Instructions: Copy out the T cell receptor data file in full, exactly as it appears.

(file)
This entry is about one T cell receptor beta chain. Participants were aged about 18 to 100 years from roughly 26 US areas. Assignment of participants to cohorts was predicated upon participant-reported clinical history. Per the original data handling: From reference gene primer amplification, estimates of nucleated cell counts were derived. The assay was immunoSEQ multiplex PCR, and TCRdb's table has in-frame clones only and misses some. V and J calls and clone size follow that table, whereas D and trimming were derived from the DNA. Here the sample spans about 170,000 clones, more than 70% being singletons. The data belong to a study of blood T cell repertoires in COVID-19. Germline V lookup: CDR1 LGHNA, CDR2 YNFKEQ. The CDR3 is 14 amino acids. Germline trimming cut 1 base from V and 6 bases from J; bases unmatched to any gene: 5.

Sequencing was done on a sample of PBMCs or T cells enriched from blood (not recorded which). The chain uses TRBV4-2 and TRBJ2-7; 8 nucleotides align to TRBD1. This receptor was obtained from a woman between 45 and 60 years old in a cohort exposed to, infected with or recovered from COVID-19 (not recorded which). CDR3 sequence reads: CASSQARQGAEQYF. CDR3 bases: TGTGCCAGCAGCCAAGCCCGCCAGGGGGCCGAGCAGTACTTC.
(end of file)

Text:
This entry is about one T cell receptor beta chain. Participants were aged about 18 to 100 years from roughly 26 US areas. Assignment of participants to cohorts was predicated upon participant-reported clinical history. Per the original data handling: From reference gene primer amplification, estimates of nucleated cell counts were derived. The assay was immunoSEQ multiplex PCR, and TCRdb's table has in-frame clones only and misses some. V and J calls and clone size follow that table, whereas D and trimming were derived from the DNA. Here the sample spans about 170,000 clones, more than 70% being singletons. The data belong to a study of blood T cell repertoires in COVID-19. Germline V lookup: CDR1 LGHNA, CDR2 YNFKEQ. The CDR3 is 14 amino acids. Germline trimming cut 1 base from V and 6 bases from J; bases unmatched to any gene: 5.

Sequencing was done on a sample of PBMCs or T cells enriched from blood (not recorded which). The chain uses TRBV4-2 and TRBJ2-7; 8 nucleotides align to TRBD1. This receptor was obtained from a woman between 45 and 60 years old in a cohort exposed to, infected with or recovered from COVID-19 (not recorded which). CDR3 sequence reads: CASSQARQGAEQYF. CDR3 bases: TGTGCCAGCAGCCAAGCCCGCCAGGGGGCCGAGCAGTACTTC.